Self-plagiarism may seem like an oxymoron, but in reality it can kill your search rankings as well as put your reputation as a writer at risk. Self-plagiarism happens when you use the same or similar content from another piece of work and incorporate it into new content without proper attribution.
Since you created the original content, how can it destroy your reputation? Easy answer. People who read your content will start to see a pattern of regurgitation, using different words and phrases to make it seem unique. You will not look like an authority on the topic and likely be considered a marketing hack rather than a professional.
Professor Miguel Roig of the St. John’s College of Liberal Arts and Sciences in New York told Times Higher Education, “When someone reads a work, he or she is under the assumption that it is original and new. Recycling involves an element of deception.” This is where your reputation comes into play. If you want to give people a reason to read your content, regurgitation certainly is not something you want to make a habit of. While there is nothing wrong with quoting previous work, make sure people know you are doing so or they may think they are being deceived.
“Self-plagiarism can have the same effect as spun content,” stated Slava Orishechko, head of marketing for Unplag. “Despite it being ‘unique,’ it is substantially similar and can be picked up by Google as duplicate content.” So, if the content is “unique,” how can Google still detect it as plagiarism?
Google uses what is known as latent semantic indexing, or LSI. When searching a term or phrase in Google, you will see highlighted words in the description of results. They are not all the same as your search term, but very similar. That is because Google’s algorithms are programed to recognize these words and return valuable content to users. If you do not link or attribute your work, Google could think you are trying to game the system, which could be disastrous to your search rank.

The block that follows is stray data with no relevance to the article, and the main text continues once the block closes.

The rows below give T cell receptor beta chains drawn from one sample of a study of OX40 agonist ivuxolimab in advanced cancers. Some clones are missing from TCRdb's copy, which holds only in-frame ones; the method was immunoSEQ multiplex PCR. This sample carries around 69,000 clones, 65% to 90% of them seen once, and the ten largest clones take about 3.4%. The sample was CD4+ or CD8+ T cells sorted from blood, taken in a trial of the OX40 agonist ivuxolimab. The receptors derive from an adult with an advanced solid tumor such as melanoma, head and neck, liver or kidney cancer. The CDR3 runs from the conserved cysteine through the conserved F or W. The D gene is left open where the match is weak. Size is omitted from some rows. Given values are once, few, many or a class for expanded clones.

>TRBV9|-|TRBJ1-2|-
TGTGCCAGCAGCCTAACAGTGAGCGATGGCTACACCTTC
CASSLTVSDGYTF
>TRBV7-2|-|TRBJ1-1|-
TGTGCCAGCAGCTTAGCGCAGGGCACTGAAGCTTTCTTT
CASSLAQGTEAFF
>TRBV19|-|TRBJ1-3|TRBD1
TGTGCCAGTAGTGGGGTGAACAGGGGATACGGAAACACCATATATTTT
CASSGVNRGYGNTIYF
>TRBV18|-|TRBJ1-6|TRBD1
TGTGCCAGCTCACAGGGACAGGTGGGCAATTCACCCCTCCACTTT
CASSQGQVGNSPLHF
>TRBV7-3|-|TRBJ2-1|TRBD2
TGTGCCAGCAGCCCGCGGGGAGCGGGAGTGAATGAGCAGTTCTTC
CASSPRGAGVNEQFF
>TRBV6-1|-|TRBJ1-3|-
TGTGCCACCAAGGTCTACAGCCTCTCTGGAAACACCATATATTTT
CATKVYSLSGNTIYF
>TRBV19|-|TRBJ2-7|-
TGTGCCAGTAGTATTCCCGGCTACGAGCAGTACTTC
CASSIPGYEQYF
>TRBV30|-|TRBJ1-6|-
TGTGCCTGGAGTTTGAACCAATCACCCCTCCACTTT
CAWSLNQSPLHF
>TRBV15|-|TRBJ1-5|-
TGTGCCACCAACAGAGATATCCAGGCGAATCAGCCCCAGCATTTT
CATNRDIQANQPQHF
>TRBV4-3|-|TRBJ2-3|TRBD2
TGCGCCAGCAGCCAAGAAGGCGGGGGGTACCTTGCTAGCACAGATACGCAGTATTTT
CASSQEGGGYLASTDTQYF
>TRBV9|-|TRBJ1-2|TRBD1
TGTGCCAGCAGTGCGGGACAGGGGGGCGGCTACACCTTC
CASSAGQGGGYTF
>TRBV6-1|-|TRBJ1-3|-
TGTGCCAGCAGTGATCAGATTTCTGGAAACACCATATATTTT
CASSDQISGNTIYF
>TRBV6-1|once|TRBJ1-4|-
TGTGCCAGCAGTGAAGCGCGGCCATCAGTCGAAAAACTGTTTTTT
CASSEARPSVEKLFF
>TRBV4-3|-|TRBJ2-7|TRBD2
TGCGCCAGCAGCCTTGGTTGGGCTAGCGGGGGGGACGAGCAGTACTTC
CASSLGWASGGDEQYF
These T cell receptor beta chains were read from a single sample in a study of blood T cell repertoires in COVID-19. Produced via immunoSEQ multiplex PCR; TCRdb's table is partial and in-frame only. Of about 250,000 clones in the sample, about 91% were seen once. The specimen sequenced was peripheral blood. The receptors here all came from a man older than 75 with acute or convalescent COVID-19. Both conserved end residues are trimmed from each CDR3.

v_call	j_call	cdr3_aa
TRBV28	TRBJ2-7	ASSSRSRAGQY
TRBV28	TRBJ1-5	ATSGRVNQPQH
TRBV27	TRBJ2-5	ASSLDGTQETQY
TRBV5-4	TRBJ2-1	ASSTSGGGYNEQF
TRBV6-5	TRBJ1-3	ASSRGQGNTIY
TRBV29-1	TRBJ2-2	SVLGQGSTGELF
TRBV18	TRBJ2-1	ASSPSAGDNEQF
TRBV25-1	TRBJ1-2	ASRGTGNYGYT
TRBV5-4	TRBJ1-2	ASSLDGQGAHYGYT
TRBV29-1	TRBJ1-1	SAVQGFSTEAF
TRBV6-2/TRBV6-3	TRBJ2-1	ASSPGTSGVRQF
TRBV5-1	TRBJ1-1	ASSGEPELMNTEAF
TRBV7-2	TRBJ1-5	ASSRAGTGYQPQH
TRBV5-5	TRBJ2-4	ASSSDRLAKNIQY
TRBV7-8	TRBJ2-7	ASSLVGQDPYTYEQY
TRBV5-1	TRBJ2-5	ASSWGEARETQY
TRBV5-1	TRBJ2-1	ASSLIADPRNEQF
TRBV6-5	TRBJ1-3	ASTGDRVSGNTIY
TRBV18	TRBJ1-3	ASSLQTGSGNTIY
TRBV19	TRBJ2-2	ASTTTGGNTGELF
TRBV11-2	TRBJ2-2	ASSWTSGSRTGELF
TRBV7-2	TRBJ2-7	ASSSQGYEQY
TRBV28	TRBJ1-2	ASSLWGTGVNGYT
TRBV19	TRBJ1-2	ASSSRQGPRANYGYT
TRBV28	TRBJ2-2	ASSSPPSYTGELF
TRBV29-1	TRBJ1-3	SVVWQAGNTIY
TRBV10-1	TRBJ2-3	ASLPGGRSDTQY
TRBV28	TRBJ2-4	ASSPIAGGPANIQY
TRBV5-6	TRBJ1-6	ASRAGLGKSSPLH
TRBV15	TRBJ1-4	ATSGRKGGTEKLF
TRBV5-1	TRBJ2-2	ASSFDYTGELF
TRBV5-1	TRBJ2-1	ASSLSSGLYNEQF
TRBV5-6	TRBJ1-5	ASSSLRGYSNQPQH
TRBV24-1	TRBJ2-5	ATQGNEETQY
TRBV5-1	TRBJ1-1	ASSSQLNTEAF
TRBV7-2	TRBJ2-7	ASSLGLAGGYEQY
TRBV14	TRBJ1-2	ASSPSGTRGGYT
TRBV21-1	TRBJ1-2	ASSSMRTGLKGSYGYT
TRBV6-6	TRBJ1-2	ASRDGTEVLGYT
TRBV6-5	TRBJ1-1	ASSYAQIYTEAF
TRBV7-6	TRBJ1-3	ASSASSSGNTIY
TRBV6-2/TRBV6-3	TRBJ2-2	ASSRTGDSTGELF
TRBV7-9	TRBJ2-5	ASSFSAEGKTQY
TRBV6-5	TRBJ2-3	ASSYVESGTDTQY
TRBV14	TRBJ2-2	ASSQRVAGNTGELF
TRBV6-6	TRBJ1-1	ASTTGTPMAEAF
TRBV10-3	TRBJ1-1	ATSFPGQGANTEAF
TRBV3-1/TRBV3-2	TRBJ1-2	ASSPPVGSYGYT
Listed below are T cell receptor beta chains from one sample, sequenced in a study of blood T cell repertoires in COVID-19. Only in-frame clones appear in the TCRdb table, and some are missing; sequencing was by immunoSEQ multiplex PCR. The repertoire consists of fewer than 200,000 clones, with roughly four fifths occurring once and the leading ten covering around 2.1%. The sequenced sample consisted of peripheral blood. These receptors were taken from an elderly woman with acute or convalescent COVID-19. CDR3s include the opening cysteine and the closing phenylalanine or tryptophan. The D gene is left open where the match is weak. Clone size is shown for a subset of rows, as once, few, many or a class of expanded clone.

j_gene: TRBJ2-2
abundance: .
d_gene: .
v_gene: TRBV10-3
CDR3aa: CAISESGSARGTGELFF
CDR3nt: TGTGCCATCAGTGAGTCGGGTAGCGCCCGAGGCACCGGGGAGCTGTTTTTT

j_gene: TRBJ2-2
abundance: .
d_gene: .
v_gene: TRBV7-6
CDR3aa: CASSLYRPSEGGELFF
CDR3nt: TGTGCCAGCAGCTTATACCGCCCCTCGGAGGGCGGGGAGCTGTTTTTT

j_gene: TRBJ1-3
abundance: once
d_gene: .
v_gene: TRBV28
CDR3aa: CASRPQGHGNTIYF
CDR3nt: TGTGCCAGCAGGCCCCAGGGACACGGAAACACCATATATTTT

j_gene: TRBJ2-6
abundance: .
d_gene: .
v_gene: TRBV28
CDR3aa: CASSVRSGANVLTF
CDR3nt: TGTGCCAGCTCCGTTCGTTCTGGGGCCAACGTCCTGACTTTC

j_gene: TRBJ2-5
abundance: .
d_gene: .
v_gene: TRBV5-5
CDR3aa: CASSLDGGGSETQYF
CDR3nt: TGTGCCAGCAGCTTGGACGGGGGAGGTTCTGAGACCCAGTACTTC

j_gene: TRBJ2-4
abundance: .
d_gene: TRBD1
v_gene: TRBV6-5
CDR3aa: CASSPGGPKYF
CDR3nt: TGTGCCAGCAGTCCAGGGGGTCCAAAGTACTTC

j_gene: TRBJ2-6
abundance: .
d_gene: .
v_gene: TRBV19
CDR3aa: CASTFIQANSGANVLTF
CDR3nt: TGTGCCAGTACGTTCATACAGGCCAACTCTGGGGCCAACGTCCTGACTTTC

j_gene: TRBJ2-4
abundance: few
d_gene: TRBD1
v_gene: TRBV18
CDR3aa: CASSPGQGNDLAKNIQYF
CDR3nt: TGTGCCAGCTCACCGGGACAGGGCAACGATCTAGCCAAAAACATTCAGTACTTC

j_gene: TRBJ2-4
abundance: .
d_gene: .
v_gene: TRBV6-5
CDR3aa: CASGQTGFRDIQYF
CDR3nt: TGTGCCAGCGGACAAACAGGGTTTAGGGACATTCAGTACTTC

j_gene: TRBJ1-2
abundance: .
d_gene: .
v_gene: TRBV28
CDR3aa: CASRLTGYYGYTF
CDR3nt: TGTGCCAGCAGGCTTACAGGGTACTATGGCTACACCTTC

Unplag has capitalized on same and similar content with its plagiarism detector. It not only searches for same content, but also similar content that could potentially be seen as duplicate content by Google and other search engines. “Repots include detailed information about sources used by you as an author,” added Orishechko. “They show up as direct hyperlinks to the original site sources so you can see whether all the information was properly cited or there’s something that you need to put in quotes or attribute in another way.”
“You need to be careful with how you write,” stated Brian Horvath, a freelance writer for Business2Community. “Reusing any content can get you into trouble which is why you need to always need to supply the name of your source, even if it your own prior work. I use both Copyscape and Unplag to check my content before submission. The last thing I want is an email from the editor asking me to explain something I wrote. Copyscape will show me duplicate content while Unplag provides me with a report that I can email directly to the editor if needed.”
Regardless of your view on reusing content, make sure you always attribute your work. It will help your readers understand that you are not just regurgitating prior content. Don’t let Google mark you down and keep your content fresh for your readers. Your reputation and your search rankings depend on it.[amazon template=iframe image&asin=1118905555][amazon template=iframe image&asin=0989894509]